Damascus (AsiaNews) -"It is too early to speak about religious hatred against Christians in Syria. In a year of conflict, Muslim extremists have not yet attacked a church," sources in Syria told AsiaNews in order to correct reports about anti-Christian attacks that have recently appeared in Western media.
"The attack against Fr George Louis, parish priest at St Michael Greek Catholic Church in Qara and the expulsion of Christian families from the village of Al Borj Al Qastal are very serious, but they are the result of a climate of war, violence and lawlessness," the sources explained. "Relations between Christians and Muslims are one of the few positive aspects in such an atmosphere of brutal violence."
On 11 May, armed men attacked Fr George Louis at his home in Qara in order to extort money from him. They knocked him unconscious to stop him from sounding the alarm. Only hours later was he able to call a member of his parish for help.
On the same day, Free Syrian Army militias took over the homes of ten Christian families in al-Borj al-Qastal forcing them to leave. It is not clear whether the families were expelled outright or left of their own accord.
Something similar occurred in Homs in late March. Western media reported the expulsion of more than 50,000 Christians from the city held by Muslim rebels, but local Jesuits denied the claim, saying instead that the families voluntarily left to escape the violence.
"Various Italian and international newspapers describe recent events as anti-Christian persecution," the sources said. "However, they do not take into account that outside of the capital and a few other cities, Syria has turned into a no man's land, with unscrupulous criminals attacking anyone who is without defence. Most of the people, whether Christian or Muslim have been at the mercy of these gangs for all this time. Syrian troops and police do not intervene to avoid violent reactions that more radical groups could exploit."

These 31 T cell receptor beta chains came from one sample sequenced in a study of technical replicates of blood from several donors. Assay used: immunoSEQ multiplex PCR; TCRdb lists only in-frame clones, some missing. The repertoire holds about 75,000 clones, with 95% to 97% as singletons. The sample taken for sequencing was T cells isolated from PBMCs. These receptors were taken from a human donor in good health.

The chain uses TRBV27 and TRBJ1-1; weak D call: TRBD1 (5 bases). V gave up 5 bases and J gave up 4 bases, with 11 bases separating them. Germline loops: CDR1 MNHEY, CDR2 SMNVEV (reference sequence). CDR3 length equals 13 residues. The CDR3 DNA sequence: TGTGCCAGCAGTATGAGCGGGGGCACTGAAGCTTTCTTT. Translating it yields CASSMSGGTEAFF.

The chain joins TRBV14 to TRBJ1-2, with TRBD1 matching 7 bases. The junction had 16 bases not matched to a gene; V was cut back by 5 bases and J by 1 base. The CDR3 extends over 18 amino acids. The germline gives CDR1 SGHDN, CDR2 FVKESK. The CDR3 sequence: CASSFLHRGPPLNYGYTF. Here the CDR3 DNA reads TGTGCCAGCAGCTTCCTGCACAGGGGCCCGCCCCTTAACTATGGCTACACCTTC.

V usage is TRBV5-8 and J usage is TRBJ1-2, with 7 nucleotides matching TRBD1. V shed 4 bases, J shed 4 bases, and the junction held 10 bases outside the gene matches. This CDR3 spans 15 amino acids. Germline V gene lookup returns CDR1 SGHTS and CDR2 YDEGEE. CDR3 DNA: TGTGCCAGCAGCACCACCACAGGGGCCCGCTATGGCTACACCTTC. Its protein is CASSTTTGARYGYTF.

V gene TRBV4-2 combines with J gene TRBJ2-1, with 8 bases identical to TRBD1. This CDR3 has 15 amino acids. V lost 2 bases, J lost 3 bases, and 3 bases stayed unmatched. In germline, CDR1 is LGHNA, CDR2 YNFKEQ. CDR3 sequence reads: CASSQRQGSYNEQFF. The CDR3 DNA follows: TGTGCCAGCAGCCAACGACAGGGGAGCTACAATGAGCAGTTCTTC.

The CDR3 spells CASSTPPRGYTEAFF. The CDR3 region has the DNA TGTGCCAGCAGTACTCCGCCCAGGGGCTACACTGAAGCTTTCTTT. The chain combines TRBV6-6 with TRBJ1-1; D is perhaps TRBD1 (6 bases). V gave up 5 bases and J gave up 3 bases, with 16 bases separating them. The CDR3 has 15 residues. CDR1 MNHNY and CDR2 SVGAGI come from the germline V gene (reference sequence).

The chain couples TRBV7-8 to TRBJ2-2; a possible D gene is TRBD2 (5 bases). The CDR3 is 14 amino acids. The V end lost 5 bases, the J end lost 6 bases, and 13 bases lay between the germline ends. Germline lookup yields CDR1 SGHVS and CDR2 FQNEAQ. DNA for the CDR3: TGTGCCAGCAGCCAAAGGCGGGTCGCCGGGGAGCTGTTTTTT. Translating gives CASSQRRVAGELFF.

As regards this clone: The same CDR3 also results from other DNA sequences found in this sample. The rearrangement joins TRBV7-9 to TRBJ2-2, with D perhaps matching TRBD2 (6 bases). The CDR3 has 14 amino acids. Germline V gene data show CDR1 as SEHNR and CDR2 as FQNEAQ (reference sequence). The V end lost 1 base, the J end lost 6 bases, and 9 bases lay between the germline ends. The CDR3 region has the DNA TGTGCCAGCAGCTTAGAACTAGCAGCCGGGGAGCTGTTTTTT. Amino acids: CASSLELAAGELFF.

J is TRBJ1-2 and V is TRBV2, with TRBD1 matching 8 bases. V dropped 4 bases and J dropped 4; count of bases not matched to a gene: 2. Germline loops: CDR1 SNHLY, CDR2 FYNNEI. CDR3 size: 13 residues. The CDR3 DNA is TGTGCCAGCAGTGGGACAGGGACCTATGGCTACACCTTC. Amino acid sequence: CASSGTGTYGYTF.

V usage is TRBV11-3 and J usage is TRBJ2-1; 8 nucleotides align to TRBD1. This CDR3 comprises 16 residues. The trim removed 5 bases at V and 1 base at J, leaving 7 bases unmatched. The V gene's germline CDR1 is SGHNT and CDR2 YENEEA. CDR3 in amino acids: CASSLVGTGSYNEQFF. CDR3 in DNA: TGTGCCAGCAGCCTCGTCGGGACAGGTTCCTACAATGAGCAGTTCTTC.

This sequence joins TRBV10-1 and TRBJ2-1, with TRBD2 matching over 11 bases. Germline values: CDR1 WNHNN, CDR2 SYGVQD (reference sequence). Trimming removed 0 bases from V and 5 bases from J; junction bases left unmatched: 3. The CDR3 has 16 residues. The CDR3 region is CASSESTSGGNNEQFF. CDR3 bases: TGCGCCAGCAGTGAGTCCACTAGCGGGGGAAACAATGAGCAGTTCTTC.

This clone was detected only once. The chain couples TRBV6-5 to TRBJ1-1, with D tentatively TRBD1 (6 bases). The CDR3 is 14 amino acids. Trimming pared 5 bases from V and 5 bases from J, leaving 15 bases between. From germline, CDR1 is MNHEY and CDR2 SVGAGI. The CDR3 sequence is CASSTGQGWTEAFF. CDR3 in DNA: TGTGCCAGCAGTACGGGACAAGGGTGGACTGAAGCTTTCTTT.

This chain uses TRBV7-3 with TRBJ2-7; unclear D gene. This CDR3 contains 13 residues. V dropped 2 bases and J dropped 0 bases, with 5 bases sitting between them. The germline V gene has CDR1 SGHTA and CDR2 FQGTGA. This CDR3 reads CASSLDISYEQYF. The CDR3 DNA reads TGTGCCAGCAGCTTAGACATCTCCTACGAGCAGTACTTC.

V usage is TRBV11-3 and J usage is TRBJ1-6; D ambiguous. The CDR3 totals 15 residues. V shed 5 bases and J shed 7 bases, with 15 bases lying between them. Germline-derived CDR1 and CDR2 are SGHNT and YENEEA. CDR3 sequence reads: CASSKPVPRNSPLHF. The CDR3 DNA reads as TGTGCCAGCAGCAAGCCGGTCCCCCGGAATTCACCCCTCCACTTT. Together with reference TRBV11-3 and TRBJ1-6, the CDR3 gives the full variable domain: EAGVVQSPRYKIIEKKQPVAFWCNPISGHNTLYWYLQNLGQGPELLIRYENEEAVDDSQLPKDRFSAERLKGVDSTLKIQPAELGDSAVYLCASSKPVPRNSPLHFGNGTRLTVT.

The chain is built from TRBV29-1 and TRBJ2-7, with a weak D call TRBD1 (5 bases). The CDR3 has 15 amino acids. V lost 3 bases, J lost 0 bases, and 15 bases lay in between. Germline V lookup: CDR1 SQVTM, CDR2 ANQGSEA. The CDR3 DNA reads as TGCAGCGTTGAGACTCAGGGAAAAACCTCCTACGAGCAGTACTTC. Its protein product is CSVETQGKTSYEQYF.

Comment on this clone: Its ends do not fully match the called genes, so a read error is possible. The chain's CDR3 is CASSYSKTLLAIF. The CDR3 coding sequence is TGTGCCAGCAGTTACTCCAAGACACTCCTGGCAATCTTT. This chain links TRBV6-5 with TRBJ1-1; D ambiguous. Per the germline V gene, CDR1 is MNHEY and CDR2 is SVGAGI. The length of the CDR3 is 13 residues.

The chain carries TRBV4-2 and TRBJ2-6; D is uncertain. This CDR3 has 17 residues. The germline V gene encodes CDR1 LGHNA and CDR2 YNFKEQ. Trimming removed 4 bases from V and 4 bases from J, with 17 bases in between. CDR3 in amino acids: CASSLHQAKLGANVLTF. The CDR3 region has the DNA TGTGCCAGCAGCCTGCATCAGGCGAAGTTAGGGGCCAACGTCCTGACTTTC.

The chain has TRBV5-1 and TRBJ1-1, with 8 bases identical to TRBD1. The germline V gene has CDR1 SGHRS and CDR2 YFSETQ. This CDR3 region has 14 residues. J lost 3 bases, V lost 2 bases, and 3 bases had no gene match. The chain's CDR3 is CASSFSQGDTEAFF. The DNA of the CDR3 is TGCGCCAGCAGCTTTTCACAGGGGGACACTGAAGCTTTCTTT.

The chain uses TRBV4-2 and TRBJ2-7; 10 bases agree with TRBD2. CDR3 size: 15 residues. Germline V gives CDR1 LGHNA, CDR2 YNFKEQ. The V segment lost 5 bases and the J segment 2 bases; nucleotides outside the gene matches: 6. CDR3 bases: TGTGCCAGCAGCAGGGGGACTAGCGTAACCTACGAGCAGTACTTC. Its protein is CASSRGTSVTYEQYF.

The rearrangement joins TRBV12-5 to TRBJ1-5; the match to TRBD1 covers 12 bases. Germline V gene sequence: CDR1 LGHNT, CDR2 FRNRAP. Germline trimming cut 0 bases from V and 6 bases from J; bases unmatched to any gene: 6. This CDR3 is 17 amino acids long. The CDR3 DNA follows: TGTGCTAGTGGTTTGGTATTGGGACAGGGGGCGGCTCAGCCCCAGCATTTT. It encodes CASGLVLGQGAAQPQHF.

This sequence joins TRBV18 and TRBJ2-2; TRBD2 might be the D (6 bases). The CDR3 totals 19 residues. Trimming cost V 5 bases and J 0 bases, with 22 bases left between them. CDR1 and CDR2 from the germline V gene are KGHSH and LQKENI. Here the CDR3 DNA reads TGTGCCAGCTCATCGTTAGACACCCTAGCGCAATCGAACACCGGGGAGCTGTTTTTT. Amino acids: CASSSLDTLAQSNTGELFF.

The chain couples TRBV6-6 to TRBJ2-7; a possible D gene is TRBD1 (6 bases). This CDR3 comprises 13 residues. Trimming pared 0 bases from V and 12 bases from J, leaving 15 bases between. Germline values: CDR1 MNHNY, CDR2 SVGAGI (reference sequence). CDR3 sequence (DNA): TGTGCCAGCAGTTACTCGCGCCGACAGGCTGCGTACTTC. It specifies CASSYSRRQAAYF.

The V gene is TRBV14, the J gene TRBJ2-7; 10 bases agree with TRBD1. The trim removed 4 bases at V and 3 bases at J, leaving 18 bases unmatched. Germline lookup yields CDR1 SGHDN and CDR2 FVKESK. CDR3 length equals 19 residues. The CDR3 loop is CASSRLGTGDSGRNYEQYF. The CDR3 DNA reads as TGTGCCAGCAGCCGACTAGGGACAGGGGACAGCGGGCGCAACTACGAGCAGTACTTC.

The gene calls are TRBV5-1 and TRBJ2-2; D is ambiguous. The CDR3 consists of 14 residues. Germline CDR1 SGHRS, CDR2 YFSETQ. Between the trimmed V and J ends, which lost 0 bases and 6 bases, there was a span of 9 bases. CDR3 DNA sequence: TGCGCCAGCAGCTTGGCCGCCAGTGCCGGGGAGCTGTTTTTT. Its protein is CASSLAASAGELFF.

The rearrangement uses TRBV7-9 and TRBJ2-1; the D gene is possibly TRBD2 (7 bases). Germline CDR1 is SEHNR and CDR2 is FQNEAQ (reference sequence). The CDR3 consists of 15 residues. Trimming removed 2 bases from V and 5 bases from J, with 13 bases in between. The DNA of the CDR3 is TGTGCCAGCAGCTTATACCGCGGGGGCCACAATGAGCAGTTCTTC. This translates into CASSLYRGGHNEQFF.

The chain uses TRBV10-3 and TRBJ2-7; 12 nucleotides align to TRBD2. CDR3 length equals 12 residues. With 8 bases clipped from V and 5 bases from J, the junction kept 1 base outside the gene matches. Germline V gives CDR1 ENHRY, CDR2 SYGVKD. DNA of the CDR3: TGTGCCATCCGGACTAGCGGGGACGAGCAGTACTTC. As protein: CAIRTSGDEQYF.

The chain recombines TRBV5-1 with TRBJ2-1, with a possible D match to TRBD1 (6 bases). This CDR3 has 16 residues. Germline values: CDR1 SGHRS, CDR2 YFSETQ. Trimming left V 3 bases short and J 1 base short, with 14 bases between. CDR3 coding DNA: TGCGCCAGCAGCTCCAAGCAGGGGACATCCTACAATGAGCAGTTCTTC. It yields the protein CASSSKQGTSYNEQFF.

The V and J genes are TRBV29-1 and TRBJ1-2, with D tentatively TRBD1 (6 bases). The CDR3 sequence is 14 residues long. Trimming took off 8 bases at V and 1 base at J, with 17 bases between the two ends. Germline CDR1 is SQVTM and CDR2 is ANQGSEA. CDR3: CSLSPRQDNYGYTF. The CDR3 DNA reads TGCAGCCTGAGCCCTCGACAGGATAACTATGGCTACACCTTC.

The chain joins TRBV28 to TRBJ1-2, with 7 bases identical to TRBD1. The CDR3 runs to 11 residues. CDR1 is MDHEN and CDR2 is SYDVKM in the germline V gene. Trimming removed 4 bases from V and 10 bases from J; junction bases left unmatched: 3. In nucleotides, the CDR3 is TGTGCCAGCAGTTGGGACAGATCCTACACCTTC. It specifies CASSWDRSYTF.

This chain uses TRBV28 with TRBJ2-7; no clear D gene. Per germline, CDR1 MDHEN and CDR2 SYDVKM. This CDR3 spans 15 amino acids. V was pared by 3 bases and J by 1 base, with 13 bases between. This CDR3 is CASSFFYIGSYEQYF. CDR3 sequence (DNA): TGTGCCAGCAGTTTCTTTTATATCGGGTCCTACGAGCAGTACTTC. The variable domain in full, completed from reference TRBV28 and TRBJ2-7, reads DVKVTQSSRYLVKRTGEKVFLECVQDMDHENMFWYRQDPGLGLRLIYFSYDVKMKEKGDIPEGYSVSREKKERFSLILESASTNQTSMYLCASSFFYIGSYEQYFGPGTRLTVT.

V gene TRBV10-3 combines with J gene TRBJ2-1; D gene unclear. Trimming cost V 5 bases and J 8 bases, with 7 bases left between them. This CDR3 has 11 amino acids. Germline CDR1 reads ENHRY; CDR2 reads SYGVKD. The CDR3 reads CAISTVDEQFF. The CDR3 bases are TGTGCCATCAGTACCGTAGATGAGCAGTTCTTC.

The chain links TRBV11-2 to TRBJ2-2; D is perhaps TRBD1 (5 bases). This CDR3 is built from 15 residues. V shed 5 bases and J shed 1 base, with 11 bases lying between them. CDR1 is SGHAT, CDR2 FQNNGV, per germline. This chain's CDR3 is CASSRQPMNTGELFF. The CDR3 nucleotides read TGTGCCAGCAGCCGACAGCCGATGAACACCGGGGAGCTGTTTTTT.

In one year of conflict, Syrian Christians have rarely been attacked in a persecutory way by Islamists like in Iraq and Egypt, this despite the presence of domestic and foreign Muslim extremists.
The real sectarian fight is between Alawis and Sunnis, sources said, as recent events in Tripoli, northern Lebanon, show.
"At checkpoints, both rebels and regular soldiers treat minority Christians with respect. The Assad regime has made of religious tolerance a pillar of its power; persecuting Christians would discredit it. This is true for the rebels as well because they want Western backing."
In a year of civil war, no church has yet been targeted by Muslim extremists or by government forces.
Islamises have only uttered verbal threats against minorities because of their support for the regime. However, many Christians have expressed support for the rebel point of view. Many of them took part in anti-Assad demonstrations last year.
Until now, shelling and clashes between regular army troops and rebels have damaged places of worship, not targeted attacks.
In such a climate of chaos and violence, anyone could attack a monastery, convent, church or men or women religious without fear of reprisal.
"The situation is worse in Iraq, Turkey, Egypt, and even in Jordan, where anti-Christian feelings just lurk below the surface, well rooted in society, oftentimes stirred by government institutions." (S.C.)